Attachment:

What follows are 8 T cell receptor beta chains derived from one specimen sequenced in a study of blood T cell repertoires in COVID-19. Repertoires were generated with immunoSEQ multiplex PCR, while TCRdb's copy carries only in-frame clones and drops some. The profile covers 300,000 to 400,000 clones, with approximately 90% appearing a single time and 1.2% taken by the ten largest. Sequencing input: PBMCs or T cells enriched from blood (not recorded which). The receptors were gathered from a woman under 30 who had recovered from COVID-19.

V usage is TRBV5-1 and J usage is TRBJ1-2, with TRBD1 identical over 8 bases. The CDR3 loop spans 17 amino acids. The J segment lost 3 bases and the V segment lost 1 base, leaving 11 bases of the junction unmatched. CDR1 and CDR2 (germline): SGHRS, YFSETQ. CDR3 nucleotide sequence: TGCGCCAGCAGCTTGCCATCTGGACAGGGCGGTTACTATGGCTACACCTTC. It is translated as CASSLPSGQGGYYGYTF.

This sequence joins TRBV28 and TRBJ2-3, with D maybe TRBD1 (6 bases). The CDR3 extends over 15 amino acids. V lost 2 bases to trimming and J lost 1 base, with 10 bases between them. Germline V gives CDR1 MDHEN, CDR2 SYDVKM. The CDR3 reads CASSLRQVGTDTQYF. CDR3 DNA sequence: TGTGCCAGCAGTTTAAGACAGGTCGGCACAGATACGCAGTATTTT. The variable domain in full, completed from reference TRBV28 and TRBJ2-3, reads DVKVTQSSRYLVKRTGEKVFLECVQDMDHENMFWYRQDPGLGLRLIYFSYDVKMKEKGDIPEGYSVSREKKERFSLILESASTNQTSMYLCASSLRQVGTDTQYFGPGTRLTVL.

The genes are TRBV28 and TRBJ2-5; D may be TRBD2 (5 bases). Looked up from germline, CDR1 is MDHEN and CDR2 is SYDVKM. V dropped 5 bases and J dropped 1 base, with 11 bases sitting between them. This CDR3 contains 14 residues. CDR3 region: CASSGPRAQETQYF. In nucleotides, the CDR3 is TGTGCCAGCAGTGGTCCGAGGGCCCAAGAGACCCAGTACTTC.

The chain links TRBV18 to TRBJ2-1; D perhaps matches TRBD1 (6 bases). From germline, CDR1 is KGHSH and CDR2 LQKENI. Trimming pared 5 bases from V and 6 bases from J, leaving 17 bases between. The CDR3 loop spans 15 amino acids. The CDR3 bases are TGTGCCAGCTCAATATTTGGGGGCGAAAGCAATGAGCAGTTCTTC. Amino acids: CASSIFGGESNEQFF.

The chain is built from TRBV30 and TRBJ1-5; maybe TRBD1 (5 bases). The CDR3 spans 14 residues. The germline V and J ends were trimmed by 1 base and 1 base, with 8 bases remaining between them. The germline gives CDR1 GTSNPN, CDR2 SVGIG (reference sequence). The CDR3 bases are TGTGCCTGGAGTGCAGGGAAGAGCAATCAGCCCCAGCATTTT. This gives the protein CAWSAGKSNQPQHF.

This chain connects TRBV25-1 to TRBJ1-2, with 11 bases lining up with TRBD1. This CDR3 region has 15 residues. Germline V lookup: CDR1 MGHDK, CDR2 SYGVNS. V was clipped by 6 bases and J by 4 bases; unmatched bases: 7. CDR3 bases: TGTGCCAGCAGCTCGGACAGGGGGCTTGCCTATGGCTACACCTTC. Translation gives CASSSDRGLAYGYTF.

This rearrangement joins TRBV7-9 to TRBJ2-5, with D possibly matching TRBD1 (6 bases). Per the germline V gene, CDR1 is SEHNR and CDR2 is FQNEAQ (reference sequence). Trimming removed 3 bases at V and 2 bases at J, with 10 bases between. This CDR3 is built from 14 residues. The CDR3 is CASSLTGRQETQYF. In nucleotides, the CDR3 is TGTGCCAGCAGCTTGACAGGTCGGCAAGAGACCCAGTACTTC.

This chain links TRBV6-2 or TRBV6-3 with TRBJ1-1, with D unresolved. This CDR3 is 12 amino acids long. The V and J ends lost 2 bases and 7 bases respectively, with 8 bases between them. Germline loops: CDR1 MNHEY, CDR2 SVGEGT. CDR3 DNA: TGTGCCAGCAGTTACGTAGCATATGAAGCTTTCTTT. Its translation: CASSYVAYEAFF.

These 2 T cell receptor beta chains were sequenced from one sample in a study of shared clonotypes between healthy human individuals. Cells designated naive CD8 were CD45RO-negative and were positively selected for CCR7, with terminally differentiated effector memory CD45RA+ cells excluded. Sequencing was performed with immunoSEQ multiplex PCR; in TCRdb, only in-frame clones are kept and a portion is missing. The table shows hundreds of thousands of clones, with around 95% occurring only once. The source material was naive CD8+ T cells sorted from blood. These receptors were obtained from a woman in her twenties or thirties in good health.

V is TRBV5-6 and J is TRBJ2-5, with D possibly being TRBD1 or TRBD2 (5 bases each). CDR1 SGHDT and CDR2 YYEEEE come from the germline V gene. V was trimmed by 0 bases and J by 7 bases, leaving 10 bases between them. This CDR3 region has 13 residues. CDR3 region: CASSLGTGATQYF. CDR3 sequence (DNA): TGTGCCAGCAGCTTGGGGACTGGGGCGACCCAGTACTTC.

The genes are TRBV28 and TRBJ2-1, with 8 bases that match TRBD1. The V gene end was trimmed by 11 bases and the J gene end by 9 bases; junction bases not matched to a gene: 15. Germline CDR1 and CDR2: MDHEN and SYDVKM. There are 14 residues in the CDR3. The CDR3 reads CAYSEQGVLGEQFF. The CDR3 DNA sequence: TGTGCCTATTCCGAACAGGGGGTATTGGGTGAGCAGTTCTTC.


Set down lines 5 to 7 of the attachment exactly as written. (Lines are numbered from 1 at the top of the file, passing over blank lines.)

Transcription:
The chain links TRBV18 to TRBJ2-1; D perhaps matches TRBD1 (6 bases). From germline, CDR1 is KGHSH and CDR2 LQKENI. Trimming pared 5 bases from V and 6 bases from J, leaving 17 bases between. The CDR3 loop spans 15 amino acids. The CDR3 bases are TGTGCCAGCTCAATATTTGGGGGCGAAAGCAATGAGCAGTTCTTC. Amino acids: CASSIFGGESNEQFF.

The chain is built from TRBV30 and TRBJ1-5; maybe TRBD1 (5 bases). The CDR3 spans 14 residues. The germline V and J ends were trimmed by 1 base and 1 base, with 8 bases remaining between them. The germline gives CDR1 GTSNPN, CDR2 SVGIG (reference sequence). The CDR3 bases are TGTGCCTGGAGTGCAGGGAAGAGCAATCAGCCCCAGCATTTT. This gives the protein CAWSAGKSNQPQHF.

This chain connects TRBV25-1 to TRBJ1-2, with 11 bases lining up with TRBD1. This CDR3 region has 15 residues. Germline V lookup: CDR1 MGHDK, CDR2 SYGVNS. V was clipped by 6 bases and J by 4 bases; unmatched bases: 7. CDR3 bases: TGTGCCAGCAGCTCGGACAGGGGGCTTGCCTATGGCTACACCTTC. Translation gives CASSSDRGLAYGYTF.